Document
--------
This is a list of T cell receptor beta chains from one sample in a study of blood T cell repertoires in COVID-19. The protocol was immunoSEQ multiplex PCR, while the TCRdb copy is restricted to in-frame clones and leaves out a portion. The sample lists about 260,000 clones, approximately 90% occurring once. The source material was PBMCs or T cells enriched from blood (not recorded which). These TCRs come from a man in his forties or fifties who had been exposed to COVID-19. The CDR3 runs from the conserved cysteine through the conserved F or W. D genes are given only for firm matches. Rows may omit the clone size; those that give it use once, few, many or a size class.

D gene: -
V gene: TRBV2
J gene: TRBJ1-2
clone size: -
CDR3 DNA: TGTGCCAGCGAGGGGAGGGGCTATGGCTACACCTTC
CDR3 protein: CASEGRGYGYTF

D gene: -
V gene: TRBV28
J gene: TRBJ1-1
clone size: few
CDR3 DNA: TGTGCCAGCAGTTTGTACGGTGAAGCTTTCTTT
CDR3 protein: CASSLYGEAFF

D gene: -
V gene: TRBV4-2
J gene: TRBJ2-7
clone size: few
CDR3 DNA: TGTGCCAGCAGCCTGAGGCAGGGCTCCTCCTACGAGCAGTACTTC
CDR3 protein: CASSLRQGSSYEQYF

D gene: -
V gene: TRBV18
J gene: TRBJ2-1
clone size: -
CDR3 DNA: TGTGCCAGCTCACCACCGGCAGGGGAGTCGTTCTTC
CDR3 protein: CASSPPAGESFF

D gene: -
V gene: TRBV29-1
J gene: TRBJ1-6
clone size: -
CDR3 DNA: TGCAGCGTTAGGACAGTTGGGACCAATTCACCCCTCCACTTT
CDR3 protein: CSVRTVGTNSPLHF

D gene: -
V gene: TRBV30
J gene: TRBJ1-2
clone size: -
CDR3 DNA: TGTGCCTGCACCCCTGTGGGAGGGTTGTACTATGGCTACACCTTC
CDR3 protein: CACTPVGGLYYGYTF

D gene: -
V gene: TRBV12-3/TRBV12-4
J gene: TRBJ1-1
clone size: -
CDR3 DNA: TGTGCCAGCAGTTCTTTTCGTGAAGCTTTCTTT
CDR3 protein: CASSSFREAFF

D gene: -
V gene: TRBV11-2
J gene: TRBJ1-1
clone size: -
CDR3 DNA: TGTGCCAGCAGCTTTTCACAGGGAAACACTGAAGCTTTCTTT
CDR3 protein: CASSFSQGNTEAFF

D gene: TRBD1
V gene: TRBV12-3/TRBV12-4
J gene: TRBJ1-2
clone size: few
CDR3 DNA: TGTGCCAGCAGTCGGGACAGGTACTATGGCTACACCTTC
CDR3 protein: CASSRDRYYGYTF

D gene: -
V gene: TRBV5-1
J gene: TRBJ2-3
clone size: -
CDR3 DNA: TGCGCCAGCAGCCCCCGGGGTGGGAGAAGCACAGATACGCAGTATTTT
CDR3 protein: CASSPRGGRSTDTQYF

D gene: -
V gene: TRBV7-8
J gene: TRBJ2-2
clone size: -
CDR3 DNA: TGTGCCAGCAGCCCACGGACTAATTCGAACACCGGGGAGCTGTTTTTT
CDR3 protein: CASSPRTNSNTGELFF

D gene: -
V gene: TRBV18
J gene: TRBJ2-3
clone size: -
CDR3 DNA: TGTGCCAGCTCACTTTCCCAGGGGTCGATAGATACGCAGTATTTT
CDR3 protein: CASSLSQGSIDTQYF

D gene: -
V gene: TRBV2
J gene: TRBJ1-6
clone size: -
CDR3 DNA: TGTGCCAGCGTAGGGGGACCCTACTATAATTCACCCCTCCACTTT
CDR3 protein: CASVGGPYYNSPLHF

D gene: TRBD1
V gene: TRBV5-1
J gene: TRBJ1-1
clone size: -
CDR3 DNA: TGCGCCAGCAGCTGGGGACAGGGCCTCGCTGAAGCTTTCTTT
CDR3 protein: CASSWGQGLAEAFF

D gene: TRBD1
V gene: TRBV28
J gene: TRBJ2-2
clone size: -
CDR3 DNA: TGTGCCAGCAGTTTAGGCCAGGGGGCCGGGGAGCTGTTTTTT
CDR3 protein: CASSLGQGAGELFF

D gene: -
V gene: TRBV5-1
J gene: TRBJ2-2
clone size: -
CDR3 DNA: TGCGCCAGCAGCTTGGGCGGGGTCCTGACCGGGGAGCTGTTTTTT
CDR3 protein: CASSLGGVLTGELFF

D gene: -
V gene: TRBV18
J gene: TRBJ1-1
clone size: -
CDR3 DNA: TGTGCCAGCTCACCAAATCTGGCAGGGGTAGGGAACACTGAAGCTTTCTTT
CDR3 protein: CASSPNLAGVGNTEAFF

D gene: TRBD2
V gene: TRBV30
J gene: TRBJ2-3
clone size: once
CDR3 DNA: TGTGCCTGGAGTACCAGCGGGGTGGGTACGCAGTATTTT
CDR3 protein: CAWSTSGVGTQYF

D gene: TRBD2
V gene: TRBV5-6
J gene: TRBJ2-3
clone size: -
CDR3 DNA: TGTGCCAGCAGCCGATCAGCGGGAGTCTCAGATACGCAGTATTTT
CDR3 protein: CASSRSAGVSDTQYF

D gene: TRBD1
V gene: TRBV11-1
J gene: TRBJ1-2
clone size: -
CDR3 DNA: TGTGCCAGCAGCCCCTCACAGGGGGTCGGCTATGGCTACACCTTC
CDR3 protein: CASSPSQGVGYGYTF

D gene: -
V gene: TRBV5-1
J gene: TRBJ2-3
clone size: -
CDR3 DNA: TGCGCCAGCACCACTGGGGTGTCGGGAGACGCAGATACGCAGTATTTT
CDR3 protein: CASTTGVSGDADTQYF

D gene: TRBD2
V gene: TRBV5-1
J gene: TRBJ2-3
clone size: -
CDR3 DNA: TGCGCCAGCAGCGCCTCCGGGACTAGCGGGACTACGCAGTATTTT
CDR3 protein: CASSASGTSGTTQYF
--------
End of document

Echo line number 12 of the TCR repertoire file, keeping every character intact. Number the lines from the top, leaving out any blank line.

CDR3 DNA: TGTGCCAGCAGTTTGTACGGTGAAGCTTTCTTT